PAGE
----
Ukraine Gives Up Nuclear Material, But Does It Matter?

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Just hours before the formal opening of the Nuclear Security Summit, the White House has announced that Ukraine will dispose of its entire stock of highly enriched uranium by 2012. Ukraine currently possesses approximately 90 kilograms of highly enriched uranium. White House Press Secretary Robert Gibbs called the stockpile, which is currently housed at scientific research facilities, enough for "the construction of several nuclear weapons." More to the point, the material could be used to produce dirty bombs.

The U.S. has had its eye on Ukraine's uranium since the 1992 Nunn-Lugar Cooperative Threat Reduction Program, which sought to rid former Soviet states of their nuclear material. Gibbs and White House counterterrorism adviser John Brennan coyly avoided questions on how Obama finally secured this long-sought goal of Ukrainian nuclear disarmament. President Obama met Sunday with Ukrainian President Viktor Yanukovich as part of a series of bilateral talks with 12 foreign heads of state. Other leaders former Soviet states who met one-on-on with Obama are President Serzh Sargsyan of Armenia and President Nursultan Nazarbayev of Kazakhstan. Neither has announced a similar deal to Ukraine's.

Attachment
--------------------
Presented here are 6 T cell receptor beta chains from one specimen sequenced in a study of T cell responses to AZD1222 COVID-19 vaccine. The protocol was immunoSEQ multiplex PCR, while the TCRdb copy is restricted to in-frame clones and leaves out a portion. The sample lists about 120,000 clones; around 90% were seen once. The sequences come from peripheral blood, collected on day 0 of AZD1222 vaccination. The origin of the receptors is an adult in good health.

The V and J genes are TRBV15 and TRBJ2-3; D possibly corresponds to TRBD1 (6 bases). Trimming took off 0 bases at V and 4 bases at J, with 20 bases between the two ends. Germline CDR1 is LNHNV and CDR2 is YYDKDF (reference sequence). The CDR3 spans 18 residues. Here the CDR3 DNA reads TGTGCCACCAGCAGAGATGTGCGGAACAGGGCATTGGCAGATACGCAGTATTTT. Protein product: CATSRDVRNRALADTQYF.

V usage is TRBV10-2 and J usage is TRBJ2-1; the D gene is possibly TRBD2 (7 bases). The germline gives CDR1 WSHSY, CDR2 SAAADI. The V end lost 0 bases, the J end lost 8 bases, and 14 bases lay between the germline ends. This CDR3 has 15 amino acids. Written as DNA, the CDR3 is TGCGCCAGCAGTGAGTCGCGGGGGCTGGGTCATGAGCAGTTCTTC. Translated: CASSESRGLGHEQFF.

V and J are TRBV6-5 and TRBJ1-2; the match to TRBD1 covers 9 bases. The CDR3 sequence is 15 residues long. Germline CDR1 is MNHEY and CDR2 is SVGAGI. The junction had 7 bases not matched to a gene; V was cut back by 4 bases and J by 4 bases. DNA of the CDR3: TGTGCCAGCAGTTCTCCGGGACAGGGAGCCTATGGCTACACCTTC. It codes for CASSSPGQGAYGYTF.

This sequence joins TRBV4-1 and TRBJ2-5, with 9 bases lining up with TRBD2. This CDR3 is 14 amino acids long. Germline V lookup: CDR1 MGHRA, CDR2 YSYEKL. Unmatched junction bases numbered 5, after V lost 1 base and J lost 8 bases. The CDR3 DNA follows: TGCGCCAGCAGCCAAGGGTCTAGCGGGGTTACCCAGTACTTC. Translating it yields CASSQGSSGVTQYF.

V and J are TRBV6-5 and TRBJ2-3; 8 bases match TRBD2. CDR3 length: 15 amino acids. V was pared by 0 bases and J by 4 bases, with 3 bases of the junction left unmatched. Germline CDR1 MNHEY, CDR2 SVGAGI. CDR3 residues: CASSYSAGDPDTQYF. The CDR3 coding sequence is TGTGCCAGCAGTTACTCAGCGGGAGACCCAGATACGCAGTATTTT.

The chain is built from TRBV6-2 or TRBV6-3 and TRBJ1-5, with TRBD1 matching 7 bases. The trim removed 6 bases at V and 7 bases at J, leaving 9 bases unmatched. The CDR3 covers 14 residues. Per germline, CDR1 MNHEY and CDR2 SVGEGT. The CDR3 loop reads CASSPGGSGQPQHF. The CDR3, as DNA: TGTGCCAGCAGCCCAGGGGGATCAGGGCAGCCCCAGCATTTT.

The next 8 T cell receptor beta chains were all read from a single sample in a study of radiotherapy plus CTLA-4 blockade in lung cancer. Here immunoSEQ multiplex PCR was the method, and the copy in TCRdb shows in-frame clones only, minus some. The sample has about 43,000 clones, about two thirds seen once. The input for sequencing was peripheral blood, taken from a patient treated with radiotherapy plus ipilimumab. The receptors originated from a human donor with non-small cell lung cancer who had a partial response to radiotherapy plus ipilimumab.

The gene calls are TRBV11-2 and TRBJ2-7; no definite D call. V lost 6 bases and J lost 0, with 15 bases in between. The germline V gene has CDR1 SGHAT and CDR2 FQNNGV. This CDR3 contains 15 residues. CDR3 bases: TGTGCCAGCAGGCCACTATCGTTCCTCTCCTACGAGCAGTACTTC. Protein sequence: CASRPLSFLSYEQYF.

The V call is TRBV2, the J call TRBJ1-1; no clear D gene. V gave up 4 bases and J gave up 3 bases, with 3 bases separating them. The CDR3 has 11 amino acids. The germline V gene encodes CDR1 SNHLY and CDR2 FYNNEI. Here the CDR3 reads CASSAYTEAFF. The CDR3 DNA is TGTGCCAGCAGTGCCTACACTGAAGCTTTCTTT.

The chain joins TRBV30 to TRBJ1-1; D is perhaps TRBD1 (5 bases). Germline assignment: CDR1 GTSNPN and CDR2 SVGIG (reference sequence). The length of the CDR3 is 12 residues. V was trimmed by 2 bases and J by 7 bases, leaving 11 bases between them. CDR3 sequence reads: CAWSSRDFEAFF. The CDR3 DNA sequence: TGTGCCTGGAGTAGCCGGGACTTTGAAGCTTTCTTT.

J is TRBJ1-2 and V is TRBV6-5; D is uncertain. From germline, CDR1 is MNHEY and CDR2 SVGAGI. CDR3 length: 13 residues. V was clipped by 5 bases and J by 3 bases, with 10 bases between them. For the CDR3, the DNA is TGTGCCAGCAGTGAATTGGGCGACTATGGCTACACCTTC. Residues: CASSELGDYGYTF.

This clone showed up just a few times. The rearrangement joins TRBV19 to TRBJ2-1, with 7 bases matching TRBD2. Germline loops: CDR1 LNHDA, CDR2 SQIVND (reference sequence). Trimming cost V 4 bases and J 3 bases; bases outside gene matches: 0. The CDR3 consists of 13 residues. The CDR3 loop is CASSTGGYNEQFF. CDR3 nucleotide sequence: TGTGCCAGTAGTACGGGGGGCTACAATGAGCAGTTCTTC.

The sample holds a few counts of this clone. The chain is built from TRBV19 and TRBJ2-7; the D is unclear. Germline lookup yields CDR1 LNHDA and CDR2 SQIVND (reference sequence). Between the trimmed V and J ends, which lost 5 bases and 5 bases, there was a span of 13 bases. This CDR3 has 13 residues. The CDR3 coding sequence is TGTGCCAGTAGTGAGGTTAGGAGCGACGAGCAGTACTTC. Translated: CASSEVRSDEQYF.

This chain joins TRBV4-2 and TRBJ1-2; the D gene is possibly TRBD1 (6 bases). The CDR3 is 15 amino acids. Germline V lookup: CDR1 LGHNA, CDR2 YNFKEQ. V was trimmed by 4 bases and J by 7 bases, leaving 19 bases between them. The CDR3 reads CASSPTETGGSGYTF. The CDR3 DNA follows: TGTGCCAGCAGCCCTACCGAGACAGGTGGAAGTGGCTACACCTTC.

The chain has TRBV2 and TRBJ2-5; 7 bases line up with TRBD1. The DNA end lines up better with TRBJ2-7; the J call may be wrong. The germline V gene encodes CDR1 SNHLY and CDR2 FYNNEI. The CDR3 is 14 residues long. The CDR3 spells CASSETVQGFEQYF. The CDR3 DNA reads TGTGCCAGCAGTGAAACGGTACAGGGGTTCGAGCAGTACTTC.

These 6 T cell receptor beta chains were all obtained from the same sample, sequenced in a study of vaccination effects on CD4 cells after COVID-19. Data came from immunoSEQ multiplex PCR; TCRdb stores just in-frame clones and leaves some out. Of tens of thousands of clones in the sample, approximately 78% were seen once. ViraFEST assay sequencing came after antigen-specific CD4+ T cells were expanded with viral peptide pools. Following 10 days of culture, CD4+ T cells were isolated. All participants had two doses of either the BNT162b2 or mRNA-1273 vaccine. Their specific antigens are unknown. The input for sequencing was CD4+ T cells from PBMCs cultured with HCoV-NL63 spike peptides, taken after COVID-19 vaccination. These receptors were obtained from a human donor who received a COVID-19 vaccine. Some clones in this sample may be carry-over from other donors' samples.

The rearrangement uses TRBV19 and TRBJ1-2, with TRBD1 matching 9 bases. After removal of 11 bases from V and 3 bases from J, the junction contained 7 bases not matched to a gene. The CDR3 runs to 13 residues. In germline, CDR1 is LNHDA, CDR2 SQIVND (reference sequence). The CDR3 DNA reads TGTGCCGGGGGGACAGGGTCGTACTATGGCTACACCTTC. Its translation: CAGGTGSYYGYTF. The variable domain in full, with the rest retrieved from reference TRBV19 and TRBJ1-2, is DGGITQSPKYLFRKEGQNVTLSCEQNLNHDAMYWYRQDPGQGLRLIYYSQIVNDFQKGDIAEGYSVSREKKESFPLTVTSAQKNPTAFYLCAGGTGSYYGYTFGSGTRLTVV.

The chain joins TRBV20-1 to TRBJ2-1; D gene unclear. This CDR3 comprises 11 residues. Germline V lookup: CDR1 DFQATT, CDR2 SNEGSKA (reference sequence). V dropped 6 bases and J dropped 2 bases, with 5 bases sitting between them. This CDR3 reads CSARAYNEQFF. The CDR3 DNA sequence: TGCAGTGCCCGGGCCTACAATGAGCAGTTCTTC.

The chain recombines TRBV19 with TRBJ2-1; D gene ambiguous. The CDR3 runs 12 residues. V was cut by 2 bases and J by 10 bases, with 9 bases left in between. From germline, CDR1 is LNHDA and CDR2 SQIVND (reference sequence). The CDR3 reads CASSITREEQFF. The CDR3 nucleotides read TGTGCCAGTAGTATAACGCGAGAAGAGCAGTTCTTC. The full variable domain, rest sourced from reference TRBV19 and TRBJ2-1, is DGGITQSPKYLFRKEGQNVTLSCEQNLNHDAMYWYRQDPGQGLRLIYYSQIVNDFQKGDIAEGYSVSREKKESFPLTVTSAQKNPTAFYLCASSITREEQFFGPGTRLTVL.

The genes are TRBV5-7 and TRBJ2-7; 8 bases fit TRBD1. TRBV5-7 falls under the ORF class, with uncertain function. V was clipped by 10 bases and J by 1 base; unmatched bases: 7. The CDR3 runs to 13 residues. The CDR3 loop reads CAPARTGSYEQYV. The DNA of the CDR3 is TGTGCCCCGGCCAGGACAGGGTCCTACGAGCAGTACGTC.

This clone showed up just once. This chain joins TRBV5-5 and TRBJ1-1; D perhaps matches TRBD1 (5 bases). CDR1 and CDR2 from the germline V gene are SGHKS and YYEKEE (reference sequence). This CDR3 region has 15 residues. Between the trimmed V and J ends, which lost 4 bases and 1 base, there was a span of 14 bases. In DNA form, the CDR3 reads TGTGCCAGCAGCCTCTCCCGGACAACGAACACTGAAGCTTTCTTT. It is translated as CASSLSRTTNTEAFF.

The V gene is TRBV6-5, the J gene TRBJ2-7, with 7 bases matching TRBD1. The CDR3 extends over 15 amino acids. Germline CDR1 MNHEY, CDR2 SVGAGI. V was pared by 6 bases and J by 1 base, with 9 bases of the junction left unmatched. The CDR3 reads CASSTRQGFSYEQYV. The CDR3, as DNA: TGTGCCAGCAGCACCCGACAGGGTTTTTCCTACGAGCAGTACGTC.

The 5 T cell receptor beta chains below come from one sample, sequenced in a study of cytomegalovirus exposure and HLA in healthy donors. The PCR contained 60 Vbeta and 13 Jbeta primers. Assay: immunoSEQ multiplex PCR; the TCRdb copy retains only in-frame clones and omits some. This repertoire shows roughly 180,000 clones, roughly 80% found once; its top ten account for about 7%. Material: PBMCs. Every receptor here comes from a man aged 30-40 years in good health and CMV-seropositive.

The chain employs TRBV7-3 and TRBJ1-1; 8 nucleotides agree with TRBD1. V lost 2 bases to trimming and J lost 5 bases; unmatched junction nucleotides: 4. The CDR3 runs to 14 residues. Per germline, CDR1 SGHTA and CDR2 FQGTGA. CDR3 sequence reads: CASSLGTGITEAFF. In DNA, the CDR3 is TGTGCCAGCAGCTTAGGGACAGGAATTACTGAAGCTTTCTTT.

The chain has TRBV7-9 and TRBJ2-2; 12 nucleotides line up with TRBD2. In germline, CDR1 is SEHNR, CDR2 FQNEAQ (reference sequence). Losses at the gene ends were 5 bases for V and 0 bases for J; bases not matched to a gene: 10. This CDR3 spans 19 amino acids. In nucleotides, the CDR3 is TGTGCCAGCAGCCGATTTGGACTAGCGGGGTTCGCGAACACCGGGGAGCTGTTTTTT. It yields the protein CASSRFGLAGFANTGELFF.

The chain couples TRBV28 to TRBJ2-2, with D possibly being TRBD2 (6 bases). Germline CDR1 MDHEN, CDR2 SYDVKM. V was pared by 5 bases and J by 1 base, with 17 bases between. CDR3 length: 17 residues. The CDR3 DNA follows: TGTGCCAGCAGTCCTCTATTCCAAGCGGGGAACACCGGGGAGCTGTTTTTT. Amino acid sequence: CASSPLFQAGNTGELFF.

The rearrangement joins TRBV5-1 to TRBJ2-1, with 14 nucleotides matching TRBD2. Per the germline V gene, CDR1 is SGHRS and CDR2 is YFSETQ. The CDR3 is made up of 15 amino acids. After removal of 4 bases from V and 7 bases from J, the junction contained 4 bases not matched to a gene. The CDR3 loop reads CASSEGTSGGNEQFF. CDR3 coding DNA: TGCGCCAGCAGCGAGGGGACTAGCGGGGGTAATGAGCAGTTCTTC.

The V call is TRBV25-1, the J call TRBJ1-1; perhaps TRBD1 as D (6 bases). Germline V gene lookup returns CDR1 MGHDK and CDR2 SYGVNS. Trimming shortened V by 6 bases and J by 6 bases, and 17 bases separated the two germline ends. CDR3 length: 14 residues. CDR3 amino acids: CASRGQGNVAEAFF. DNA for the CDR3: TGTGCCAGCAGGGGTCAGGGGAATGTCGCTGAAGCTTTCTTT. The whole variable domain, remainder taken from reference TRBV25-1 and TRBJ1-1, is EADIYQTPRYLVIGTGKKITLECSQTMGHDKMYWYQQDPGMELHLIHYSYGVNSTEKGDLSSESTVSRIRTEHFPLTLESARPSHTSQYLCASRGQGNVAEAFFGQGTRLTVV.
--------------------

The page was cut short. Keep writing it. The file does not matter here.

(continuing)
The announcement marks an important victory for the Obama administration going into this week's summit. It also makes clear that the top U.S. priority is keeping nuclear material out of the hands of terrorists as opposed to reigning in rogue nuclear states. This shifts the focus away from states that either have not signed or are in violation of the non-proliferation treaty: Israel, India, Pakistan, North Korea, and potentially in the near future, Iran. Obama met one-on-one with leaders of Pakistan and India; Israeli Prime Minister Benjamin Netanyahu is boycotting. The escalating nuclear arsenals of India and Pakistan, estimated at about 75 weapons each, are not on the summit's agenda. In November, the New Yorker's Seymour Hersh reported that administration officials are so concerned about the security of Pakistan's arsenal that they have written up emergency plans to invade Pakistan and seize the nuclear material. So while Ukraine's announcement is an important step in the reduction of nuclear material worldwide, Obama still has a long way to go.

Image: President Obama meets with Ukrainian President Viktor Yanukovich as part of this week's nuclear security summit. Ron Sachs/Getty Images.


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Max Fisher is a former writer and editor at The Atlantic.

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